Before the screening scholar Joseph Yose discusses how network science can help us determine the authenticity of historical narratives.

Network science studies the connections between different constituents of a system and can be used to help understand human interactions in social networks such as Facebook. In this presentation, Yose will use the scientific tools of network analysis to reveal the structure of character interactions in the story of Shaku Zulu. Joseph Yose will explore the authenticity of narrative as it ishanded down from generation to generation

Filmfarsi (12) + ScreenTalk with Ehsan Khoshbakht and Soheila Sokhanvari
Iran/ UK 2020, Dir Ehsan Khoshbakht, 84 min
Thu 8 Dec 6.30pm, Cinema 2  

Filmfarsi, refers to popular genre films coming out of Iran, which were characterised by music, sex, violence and dancing, merging elements of Hollywood, for localised audiences and tastes. The films capture an attempt at modernisation, which would be cut short through the increase in censorship, and celebrate the sleazy, the cheap, the vulgar.

In the ScreenTalk director Khoshbakht and artist Soheila Sokhanvari will discuss the inclusion of film farsi footage in her exhibition Rebel in the Barbican’s Curve Galley, and the loss of much of the footage which was destroyed amidst the crackdown during the revolution.

London (PG) + ScreenTalk with Patrick Keiller and Owen Hatherley
UK 1994, Dir Patrick Keiller, 85 min
Sun 11 Dec, 3pm, Cinema 1

Coinciding with the 30th anniversary of its filming, this special event celebrates 
London and hosts director Patrick Keiller who will be in conversation with writer Owen Hatherley
In 1992 artist Patrick Keiller would begin work on London, the first of his famed Robinson trilogy.

Revisiting the film after 30 years provides an opportunity to reflect on its relevance and to think through the myriad of changes the city has gone through in this period, as well as tracing the many ways in which Keiller’s portrayal still resonates as the curious circularities of history recur and continue to impact the experiences of the present.

Family Film Club

CBeebies: Dick Whittington and His Cat (U)

Sat 3 Dec 11am, Cinema 2
Sun 4 Dec 11.15am & Sun 11 Dec 11.15am, Cinema 3
Runtime approx. 60min

The ever-popular CBeebies panto is back on stage for 2022, recorded in front of a live audience at Eastbourne’s Congress Theatre – with exclusive content provided for these cinema screenings – and the show will feature a host of familiar CBeebies faces.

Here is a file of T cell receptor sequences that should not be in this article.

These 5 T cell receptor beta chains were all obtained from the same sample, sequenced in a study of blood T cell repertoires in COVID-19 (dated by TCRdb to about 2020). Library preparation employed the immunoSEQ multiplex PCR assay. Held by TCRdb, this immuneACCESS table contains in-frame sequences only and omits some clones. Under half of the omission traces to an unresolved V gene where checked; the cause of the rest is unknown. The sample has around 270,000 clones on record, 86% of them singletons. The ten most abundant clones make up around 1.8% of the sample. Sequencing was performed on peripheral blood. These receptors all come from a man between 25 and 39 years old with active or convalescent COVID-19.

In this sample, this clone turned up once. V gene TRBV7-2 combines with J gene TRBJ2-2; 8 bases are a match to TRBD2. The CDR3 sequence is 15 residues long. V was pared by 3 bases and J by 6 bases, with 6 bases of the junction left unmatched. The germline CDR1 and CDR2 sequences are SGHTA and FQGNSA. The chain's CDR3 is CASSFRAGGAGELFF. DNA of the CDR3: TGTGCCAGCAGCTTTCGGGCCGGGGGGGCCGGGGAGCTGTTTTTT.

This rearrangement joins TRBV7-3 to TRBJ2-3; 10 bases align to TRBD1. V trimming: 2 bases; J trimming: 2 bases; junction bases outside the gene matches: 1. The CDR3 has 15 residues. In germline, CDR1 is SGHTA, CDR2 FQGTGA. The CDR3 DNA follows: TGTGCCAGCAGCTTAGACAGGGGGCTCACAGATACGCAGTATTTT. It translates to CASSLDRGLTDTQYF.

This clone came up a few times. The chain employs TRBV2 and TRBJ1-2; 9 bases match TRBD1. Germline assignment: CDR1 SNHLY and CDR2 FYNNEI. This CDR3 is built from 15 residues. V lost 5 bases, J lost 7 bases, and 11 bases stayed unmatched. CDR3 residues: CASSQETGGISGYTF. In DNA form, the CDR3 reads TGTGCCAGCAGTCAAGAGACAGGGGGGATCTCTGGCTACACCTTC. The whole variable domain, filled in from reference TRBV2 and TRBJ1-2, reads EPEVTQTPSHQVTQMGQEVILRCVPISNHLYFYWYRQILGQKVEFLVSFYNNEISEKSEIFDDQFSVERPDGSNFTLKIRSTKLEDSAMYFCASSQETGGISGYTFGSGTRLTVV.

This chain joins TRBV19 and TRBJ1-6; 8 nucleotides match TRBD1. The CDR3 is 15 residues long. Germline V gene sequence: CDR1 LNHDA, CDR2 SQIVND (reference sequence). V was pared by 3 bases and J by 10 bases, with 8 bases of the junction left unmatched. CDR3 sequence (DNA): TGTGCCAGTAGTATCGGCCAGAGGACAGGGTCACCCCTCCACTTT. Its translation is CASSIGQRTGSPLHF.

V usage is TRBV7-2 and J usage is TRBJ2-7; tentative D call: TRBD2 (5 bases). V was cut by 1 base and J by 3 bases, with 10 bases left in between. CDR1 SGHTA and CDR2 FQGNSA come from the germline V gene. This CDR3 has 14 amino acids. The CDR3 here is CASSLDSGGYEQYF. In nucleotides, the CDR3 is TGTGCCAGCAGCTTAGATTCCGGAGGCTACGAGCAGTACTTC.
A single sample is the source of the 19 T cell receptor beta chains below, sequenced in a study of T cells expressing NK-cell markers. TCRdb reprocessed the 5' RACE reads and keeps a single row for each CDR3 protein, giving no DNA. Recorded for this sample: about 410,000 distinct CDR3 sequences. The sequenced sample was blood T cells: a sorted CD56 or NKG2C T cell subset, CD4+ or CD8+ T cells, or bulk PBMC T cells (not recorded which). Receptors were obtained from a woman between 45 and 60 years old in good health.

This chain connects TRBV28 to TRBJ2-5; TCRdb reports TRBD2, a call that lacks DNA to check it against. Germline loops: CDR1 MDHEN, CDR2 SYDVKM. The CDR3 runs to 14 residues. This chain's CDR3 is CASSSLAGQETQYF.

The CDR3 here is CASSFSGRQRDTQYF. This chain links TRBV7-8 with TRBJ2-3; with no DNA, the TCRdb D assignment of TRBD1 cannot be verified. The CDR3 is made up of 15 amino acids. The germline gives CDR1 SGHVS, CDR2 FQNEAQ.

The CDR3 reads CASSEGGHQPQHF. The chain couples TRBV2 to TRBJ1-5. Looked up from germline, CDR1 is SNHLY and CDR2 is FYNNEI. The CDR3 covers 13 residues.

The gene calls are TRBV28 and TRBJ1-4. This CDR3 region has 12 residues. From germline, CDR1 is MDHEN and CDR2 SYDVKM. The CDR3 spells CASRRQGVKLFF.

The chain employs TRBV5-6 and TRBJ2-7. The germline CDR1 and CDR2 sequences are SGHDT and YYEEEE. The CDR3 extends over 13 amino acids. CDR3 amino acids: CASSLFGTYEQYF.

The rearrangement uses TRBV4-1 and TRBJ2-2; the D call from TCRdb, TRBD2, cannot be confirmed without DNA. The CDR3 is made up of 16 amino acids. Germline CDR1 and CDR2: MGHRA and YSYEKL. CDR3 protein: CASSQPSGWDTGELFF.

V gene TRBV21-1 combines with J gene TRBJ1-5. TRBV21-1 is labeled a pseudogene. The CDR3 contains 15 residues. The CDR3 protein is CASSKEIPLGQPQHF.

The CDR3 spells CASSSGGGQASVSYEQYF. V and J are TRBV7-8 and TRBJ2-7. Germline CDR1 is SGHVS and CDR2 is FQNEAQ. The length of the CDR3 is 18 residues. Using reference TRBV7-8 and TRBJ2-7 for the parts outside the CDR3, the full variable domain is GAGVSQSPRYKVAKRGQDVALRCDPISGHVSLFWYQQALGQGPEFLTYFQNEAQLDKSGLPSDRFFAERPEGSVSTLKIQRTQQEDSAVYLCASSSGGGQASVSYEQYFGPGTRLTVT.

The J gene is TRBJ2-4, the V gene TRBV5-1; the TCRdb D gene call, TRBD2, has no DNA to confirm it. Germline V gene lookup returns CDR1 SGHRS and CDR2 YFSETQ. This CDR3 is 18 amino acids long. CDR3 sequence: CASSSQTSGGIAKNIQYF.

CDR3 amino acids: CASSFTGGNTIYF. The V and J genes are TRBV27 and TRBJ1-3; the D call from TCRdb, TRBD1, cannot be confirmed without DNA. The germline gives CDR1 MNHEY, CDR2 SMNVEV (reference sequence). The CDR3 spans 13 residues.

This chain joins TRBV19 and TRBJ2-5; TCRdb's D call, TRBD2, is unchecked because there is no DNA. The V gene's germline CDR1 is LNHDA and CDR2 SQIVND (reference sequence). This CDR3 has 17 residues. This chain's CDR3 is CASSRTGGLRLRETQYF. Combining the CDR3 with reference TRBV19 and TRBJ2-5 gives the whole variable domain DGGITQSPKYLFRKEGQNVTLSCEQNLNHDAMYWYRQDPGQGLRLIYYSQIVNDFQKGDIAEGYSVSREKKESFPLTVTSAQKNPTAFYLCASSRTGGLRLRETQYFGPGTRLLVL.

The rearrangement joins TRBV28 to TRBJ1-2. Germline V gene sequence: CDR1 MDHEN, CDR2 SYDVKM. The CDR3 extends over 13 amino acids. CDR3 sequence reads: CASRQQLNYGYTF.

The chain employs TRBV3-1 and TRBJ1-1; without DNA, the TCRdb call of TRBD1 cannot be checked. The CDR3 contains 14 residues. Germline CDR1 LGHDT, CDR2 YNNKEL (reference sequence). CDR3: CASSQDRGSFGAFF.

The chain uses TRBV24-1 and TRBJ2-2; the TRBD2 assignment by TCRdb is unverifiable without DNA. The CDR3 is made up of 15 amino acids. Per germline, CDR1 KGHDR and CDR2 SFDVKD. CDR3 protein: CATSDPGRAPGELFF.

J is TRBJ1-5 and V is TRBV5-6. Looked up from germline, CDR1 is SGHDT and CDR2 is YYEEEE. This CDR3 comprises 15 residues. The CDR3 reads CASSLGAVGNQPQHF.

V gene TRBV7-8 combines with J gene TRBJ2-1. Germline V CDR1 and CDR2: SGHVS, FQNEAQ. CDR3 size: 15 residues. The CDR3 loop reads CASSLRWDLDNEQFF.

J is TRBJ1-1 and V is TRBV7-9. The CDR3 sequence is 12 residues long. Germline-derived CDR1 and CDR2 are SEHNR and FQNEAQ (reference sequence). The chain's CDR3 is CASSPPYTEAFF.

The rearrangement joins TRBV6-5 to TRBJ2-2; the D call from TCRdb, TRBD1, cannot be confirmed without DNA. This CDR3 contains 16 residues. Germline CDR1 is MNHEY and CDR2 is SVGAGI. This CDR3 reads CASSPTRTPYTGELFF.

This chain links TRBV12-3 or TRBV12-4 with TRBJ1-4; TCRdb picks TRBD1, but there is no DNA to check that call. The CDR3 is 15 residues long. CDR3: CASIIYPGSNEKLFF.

The audience will join the cast as they travel to London for the Lord Mayor’s Christmas parade, only to discover a trio of cheeky rats are intent on ruining everyone’s fun.

Family Film Club: A Wintry Wonderland Shorts Programme (U*)
Sat 10 Dec, Cinema 2
Dir various, Runtime approx. 60min

This is a selection of international short films that delight in the joys of winter, featuring snowy landscapes and end of year traditions. 

Subtitles for films will be read aloud for children via headsets. Headsets allocated first come, first served.

Senior Community Screenings: A Bunch of Amateurs (12A) + Introduction + Split + Q&A

UK 2022, Dir Kim Hopkins, 95 min
Mon 12 Dec, 11:45 am, Cinema 2

In A Bunch of Amateurs one of the oldest amateur film clubs in the world is teetering on the brink of survival.

Desperately clinging to their dreams, and to each other, this amusing and moving portrait of artistic folly speaks to the delusional escapist dreamer in us all.

Women Over Fifty Film Festival Director Nuala O’Sullivan will be on stage to introduce the short film Split and share her journey setting up the festival. Nuala will be joined by Split’s director, Clare Holman (Lewis, Mores, Sherwood, The Little Drummer Girl) after the main feature for a Q&A.

Event Cinema:

MET Opera: The Hours
Sat 10 Dec, 5.55pm, Cinema 1

Soprano Renée Fleming makes her anticipated return to the Met in the world-premiere production of Pulitzer Prize–winning composer Kevin Puts’s The Hours, adapted from Michael Cunningham’s novel. 

Inspired by Virginia Woolf’s Mrs. Dalloway and made a household name by the Oscar-winning 2002 film version, this powerful story follows three women from different eras who each grapple with their inner demons and their roles in society. The exciting premiere radiates with star power, with soprano Kelli O’Hara and mezzo-soprano Joyce DiDonato joining Fleming as the opera’s trio of heroines. 

Phelim McDermott directs this compelling drama, with Met Music Director Yannick Nézet-Séguin on the podium to conduct Puts’s poignant and powerful score. 

Royal Opera House: The Nutcracker
Sun 11 Dec 2pm, Cinema 3

Live on screen, an enchanting ballet which is a sparkling festive treat for the whole family. Join Clara at a delightful Christmas Eve party that becomes a magical adventure once everyone else is tucked up in bed.

Peter Wright’s much-loved production for The Royal Ballet, with gorgeous period designs by Julia Trevelyan Oman, keeps true to the spirit of this festive ballet classic, combining the thrill of the fairy tale with spectacular classical dancing.


London International Animation Festival:
The Best of the Fest (15*)
Sun 4 Dec 2022, 5.45 pm, Cinema 1

LIAF’s Best of the Fest brings the curtain down on the 2022 programme. The films have been selected by several panels of industry experts and audience votes. 

Awards are given for the ‘Best film of the Festival’, ‘Best British Film’, ‘Best Sound’, ‘Best Children's Film’, ‘Best Abstract film’ and ‘Best Late Night Bizarre film’.

For further information:

London International Animation Festival

Encore: The Best of the Fest (15)
Sun 4 Dec 2022, 8.15 pm, Cinema 2

The Barbican believes in creating space for people and ideas to connect though its international arts programme, community events and learning activity. To keep its programme accessible to everyone, and to keep investing in the artists it works with, the Barbican needs to raise more than 60% of its income through ticket sales, commercial activities and fundraising every year.